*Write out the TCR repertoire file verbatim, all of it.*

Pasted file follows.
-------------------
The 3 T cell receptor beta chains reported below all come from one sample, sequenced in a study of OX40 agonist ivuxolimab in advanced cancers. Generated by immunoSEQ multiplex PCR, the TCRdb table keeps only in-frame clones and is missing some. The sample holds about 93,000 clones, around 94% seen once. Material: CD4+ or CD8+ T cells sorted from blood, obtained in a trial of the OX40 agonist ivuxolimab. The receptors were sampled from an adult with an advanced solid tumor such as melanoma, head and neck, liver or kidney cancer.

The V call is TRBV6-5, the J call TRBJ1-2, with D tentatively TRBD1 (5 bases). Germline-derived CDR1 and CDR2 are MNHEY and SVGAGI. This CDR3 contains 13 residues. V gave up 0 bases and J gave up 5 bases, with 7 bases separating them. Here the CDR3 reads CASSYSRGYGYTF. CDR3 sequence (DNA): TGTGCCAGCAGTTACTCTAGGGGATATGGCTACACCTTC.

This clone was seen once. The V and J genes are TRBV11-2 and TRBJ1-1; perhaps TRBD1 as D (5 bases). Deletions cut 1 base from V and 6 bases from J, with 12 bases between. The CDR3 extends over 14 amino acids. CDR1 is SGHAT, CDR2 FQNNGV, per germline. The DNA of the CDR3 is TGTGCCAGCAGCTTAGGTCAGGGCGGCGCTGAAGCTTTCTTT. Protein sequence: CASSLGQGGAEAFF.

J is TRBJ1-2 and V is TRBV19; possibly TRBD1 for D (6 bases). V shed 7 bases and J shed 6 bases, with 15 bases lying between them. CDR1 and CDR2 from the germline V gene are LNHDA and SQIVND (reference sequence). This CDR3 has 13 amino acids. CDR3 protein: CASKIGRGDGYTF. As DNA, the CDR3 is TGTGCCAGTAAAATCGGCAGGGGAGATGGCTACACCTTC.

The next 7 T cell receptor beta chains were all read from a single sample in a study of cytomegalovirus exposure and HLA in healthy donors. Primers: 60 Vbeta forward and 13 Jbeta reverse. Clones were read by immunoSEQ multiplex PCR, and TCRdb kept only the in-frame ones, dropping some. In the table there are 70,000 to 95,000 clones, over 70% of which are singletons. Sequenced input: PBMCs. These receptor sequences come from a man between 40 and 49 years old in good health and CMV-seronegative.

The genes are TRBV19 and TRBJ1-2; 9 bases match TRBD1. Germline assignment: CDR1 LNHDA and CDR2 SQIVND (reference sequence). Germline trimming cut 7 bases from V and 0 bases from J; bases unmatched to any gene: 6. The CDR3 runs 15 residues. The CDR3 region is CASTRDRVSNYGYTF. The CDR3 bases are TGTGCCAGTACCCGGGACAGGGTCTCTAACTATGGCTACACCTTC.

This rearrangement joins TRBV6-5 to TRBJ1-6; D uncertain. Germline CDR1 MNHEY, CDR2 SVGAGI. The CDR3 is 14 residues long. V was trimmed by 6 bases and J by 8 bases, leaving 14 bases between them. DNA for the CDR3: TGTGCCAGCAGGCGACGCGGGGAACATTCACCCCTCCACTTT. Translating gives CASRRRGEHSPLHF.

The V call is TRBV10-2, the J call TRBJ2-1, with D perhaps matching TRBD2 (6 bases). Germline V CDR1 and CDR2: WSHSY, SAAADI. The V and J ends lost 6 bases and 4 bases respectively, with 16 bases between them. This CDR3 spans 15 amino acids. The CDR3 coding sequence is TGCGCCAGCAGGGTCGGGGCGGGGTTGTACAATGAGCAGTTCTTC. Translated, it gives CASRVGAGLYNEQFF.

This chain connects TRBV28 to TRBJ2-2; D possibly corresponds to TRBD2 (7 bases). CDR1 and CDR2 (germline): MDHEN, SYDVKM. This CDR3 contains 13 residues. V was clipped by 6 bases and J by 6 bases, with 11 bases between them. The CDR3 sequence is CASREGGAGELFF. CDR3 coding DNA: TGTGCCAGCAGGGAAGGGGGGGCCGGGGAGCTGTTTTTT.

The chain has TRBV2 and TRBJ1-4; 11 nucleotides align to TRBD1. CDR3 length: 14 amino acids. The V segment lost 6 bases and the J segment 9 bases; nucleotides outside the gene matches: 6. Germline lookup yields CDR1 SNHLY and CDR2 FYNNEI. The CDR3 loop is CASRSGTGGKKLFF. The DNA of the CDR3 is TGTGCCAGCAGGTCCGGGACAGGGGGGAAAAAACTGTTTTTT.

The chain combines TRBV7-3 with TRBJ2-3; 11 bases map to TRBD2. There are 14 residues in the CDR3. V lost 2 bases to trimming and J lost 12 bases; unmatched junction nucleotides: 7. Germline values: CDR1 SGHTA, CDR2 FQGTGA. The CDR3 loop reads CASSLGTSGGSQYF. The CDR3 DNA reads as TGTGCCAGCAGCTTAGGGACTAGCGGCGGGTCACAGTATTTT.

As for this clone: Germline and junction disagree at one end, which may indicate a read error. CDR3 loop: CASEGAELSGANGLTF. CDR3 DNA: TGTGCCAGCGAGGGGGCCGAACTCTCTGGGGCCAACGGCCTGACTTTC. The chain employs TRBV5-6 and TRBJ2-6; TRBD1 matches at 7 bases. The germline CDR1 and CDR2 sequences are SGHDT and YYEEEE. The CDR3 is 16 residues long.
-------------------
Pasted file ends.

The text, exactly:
The 3 T cell receptor beta chains reported below all come from one sample, sequenced in a study of OX40 agonist ivuxolimab in advanced cancers. Generated by immunoSEQ multiplex PCR, the TCRdb table keeps only in-frame clones and is missing some. The sample holds about 93,000 clones, around 94% seen once. Material: CD4+ or CD8+ T cells sorted from blood, obtained in a trial of the OX40 agonist ivuxolimab. The receptors were sampled from an adult with an advanced solid tumor such as melanoma, head and neck, liver or kidney cancer.

The V call is TRBV6-5, the J call TRBJ1-2, with D tentatively TRBD1 (5 bases). Germline-derived CDR1 and CDR2 are MNHEY and SVGAGI. This CDR3 contains 13 residues. V gave up 0 bases and J gave up 5 bases, with 7 bases separating them. Here the CDR3 reads CASSYSRGYGYTF. CDR3 sequence (DNA): TGTGCCAGCAGTTACTCTAGGGGATATGGCTACACCTTC.

This clone was seen once. The V and J genes are TRBV11-2 and TRBJ1-1; perhaps TRBD1 as D (5 bases). Deletions cut 1 base from V and 6 bases from J, with 12 bases between. The CDR3 extends over 14 amino acids. CDR1 is SGHAT, CDR2 FQNNGV, per germline. The DNA of the CDR3 is TGTGCCAGCAGCTTAGGTCAGGGCGGCGCTGAAGCTTTCTTT. Protein sequence: CASSLGQGGAEAFF.

J is TRBJ1-2 and V is TRBV19; possibly TRBD1 for D (6 bases). V shed 7 bases and J shed 6 bases, with 15 bases lying between them. CDR1 and CDR2 from the germline V gene are LNHDA and SQIVND (reference sequence). This CDR3 has 13 amino acids. CDR3 protein: CASKIGRGDGYTF. As DNA, the CDR3 is TGTGCCAGTAAAATCGGCAGGGGAGATGGCTACACCTTC.

The next 7 T cell receptor beta chains were all read from a single sample in a study of cytomegalovirus exposure and HLA in healthy donors. Primers: 60 Vbeta forward and 13 Jbeta reverse. Clones were read by immunoSEQ multiplex PCR, and TCRdb kept only the in-frame ones, dropping some. In the table there are 70,000 to 95,000 clones, over 70% of which are singletons. Sequenced input: PBMCs. These receptor sequences come from a man between 40 and 49 years old in good health and CMV-seronegative.

The genes are TRBV19 and TRBJ1-2; 9 bases match TRBD1. Germline assignment: CDR1 LNHDA and CDR2 SQIVND (reference sequence). Germline trimming cut 7 bases from V and 0 bases from J; bases unmatched to any gene: 6. The CDR3 runs 15 residues. The CDR3 region is CASTRDRVSNYGYTF. The CDR3 bases are TGTGCCAGTACCCGGGACAGGGTCTCTAACTATGGCTACACCTTC.

This rearrangement joins TRBV6-5 to TRBJ1-6; D uncertain. Germline CDR1 MNHEY, CDR2 SVGAGI. The CDR3 is 14 residues long. V was trimmed by 6 bases and J by 8 bases, leaving 14 bases between them. DNA for the CDR3: TGTGCCAGCAGGCGACGCGGGGAACATTCACCCCTCCACTTT. Translating gives CASRRRGEHSPLHF.

The V call is TRBV10-2, the J call TRBJ2-1, with D perhaps matching TRBD2 (6 bases). Germline V CDR1 and CDR2: WSHSY, SAAADI. The V and J ends lost 6 bases and 4 bases respectively, with 16 bases between them. This CDR3 spans 15 amino acids. The CDR3 coding sequence is TGCGCCAGCAGGGTCGGGGCGGGGTTGTACAATGAGCAGTTCTTC. Translated, it gives CASRVGAGLYNEQFF.

This chain connects TRBV28 to TRBJ2-2; D possibly corresponds to TRBD2 (7 bases). CDR1 and CDR2 (germline): MDHEN, SYDVKM. This CDR3 contains 13 residues. V was clipped by 6 bases and J by 6 bases, with 11 bases between them. The CDR3 sequence is CASREGGAGELFF. CDR3 coding DNA: TGTGCCAGCAGGGAAGGGGGGGCCGGGGAGCTGTTTTTT.

The chain has TRBV2 and TRBJ1-4; 11 nucleotides align to TRBD1. CDR3 length: 14 amino acids. The V segment lost 6 bases and the J segment 9 bases; nucleotides outside the gene matches: 6. Germline lookup yields CDR1 SNHLY and CDR2 FYNNEI. The CDR3 loop is CASRSGTGGKKLFF. The DNA of the CDR3 is TGTGCCAGCAGGTCCGGGACAGGGGGGAAAAAACTGTTTTTT.

The chain combines TRBV7-3 with TRBJ2-3; 11 bases map to TRBD2. There are 14 residues in the CDR3. V lost 2 bases to trimming and J lost 12 bases; unmatched junction nucleotides: 7. Germline values: CDR1 SGHTA, CDR2 FQGTGA. The CDR3 loop reads CASSLGTSGGSQYF. The CDR3 DNA reads as TGTGCCAGCAGCTTAGGGACTAGCGGCGGGTCACAGTATTTT.

As for this clone: Germline and junction disagree at one end, which may indicate a read error. CDR3 loop: CASEGAELSGANGLTF. CDR3 DNA: TGTGCCAGCGAGGGGGCCGAACTCTCTGGGGCCAACGGCCTGACTTTC. The chain employs TRBV5-6 and TRBJ2-6; TRBD1 matches at 7 bases. The germline CDR1 and CDR2 sequences are SGHDT and YYEEEE. The CDR3 is 16 residues long.